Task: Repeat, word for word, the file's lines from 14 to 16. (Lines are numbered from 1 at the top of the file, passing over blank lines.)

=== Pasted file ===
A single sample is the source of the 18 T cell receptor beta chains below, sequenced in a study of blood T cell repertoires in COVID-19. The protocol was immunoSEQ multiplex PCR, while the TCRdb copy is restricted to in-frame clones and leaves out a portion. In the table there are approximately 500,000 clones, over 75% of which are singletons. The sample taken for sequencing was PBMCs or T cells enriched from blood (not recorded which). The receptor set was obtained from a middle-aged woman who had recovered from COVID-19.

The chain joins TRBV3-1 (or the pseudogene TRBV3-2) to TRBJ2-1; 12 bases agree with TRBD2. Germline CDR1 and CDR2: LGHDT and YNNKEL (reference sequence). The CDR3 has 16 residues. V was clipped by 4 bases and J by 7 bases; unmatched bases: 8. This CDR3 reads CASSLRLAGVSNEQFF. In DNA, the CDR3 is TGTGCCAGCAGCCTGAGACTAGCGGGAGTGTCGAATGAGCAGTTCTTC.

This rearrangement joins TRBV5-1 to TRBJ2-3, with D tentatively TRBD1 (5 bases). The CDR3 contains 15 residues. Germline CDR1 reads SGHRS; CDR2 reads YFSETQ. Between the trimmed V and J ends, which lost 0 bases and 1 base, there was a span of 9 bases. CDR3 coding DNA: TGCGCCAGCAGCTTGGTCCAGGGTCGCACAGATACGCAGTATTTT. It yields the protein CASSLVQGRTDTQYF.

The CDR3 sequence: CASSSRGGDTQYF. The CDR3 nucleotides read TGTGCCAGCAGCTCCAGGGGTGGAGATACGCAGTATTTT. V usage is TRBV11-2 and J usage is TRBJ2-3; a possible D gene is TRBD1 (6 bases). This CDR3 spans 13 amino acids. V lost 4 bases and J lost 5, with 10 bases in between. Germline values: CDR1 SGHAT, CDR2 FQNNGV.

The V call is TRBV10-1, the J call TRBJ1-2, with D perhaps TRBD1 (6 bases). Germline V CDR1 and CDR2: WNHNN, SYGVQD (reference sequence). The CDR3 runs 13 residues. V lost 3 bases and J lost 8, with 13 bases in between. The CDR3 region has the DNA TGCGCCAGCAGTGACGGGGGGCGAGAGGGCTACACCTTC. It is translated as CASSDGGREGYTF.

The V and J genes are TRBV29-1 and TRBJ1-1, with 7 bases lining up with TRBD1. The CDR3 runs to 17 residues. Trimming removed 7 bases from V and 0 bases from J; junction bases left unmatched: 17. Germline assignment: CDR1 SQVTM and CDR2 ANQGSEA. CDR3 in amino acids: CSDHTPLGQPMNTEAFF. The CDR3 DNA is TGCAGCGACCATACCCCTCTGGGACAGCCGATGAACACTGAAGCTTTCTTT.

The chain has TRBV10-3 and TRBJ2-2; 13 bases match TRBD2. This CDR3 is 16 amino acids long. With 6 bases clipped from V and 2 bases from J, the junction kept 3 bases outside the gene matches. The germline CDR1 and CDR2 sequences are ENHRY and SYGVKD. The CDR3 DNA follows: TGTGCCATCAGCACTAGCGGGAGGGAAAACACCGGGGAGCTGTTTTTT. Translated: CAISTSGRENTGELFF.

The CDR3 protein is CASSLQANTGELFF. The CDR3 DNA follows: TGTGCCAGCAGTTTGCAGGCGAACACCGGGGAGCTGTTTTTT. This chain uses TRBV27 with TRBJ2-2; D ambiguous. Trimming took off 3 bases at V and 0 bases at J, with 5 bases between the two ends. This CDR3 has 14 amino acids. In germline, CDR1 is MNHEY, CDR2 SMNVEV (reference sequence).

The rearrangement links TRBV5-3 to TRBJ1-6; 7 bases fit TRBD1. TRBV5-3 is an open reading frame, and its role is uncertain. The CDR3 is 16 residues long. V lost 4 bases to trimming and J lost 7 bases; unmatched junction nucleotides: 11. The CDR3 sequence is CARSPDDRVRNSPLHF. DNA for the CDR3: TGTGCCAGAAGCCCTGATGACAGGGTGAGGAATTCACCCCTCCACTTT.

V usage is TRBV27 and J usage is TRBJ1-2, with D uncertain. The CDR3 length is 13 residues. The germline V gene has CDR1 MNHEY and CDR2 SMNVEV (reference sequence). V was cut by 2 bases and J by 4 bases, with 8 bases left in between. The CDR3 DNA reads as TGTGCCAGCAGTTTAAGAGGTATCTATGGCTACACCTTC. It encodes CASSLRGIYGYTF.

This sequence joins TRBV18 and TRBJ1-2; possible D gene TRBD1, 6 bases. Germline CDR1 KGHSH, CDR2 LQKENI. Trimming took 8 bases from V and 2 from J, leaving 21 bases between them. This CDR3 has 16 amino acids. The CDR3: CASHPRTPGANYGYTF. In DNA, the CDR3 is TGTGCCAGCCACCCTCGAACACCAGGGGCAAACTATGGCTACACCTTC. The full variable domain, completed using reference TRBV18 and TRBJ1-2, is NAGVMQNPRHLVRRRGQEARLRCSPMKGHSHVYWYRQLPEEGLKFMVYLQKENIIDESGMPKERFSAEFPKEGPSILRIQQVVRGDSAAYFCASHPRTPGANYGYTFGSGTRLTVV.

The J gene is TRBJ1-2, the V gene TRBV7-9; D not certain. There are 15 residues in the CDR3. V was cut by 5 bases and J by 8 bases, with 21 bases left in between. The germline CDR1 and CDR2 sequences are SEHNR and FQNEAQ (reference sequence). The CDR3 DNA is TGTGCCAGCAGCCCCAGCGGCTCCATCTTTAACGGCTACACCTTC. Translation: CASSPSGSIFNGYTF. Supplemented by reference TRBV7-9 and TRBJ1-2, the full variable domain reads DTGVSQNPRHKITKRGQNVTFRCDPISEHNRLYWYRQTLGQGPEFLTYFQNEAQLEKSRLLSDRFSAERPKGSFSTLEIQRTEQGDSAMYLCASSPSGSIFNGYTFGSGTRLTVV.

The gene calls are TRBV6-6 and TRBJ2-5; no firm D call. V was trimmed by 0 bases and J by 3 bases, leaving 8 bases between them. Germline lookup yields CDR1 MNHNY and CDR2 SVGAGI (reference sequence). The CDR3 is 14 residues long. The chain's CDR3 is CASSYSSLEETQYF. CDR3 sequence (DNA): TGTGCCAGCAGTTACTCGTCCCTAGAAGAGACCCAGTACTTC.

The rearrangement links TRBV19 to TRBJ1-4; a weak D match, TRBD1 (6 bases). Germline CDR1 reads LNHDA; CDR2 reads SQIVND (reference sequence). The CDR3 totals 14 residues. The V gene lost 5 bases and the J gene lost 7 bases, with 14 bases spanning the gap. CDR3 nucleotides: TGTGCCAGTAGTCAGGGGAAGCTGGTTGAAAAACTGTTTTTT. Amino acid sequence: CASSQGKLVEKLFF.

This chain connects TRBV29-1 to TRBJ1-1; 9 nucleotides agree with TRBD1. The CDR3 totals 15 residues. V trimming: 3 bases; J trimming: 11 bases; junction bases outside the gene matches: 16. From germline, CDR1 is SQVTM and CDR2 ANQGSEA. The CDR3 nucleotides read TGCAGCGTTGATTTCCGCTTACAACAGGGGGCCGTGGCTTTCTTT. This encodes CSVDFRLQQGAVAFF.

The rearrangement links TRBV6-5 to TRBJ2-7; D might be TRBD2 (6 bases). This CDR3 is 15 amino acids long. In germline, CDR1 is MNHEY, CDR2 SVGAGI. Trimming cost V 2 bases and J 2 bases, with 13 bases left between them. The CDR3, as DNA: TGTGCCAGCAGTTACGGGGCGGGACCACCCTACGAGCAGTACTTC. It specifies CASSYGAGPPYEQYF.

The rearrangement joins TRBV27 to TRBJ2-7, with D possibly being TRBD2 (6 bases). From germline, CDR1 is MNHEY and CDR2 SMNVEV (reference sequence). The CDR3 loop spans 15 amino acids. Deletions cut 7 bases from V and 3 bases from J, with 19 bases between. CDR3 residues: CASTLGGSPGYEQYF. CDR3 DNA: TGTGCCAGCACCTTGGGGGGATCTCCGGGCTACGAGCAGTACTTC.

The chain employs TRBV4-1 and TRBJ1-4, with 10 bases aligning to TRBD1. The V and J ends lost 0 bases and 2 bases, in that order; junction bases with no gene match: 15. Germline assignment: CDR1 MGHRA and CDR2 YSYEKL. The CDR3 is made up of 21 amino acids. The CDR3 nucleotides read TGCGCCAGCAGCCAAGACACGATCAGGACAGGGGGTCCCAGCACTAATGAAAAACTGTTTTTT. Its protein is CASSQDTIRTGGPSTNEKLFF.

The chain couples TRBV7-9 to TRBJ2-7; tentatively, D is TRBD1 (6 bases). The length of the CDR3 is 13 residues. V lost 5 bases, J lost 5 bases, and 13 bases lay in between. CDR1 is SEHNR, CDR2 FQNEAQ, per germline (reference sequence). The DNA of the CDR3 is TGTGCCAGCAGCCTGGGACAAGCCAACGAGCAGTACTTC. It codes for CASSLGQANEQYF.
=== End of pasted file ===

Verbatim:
The rearrangement links TRBV19 to TRBJ1-4; a weak D match, TRBD1 (6 bases). Germline CDR1 reads LNHDA; CDR2 reads SQIVND (reference sequence). The CDR3 totals 14 residues. The V gene lost 5 bases and the J gene lost 7 bases, with 14 bases spanning the gap. CDR3 nucleotides: TGTGCCAGTAGTCAGGGGAAGCTGGTTGAAAAACTGTTTTTT. Amino acid sequence: CASSQGKLVEKLFF.

This chain connects TRBV29-1 to TRBJ1-1; 9 nucleotides agree with TRBD1. The CDR3 totals 15 residues. V trimming: 3 bases; J trimming: 11 bases; junction bases outside the gene matches: 16. From germline, CDR1 is SQVTM and CDR2 ANQGSEA. The CDR3 nucleotides read TGCAGCGTTGATTTCCGCTTACAACAGGGGGCCGTGGCTTTCTTT. This encodes CSVDFRLQQGAVAFF.

The rearrangement links TRBV6-5 to TRBJ2-7; D might be TRBD2 (6 bases). This CDR3 is 15 amino acids long. In germline, CDR1 is MNHEY, CDR2 SVGAGI. Trimming cost V 2 bases and J 2 bases, with 13 bases left between them. The CDR3, as DNA: TGTGCCAGCAGTTACGGGGCGGGACCACCCTACGAGCAGTACTTC. It specifies CASSYGAGPPYEQYF.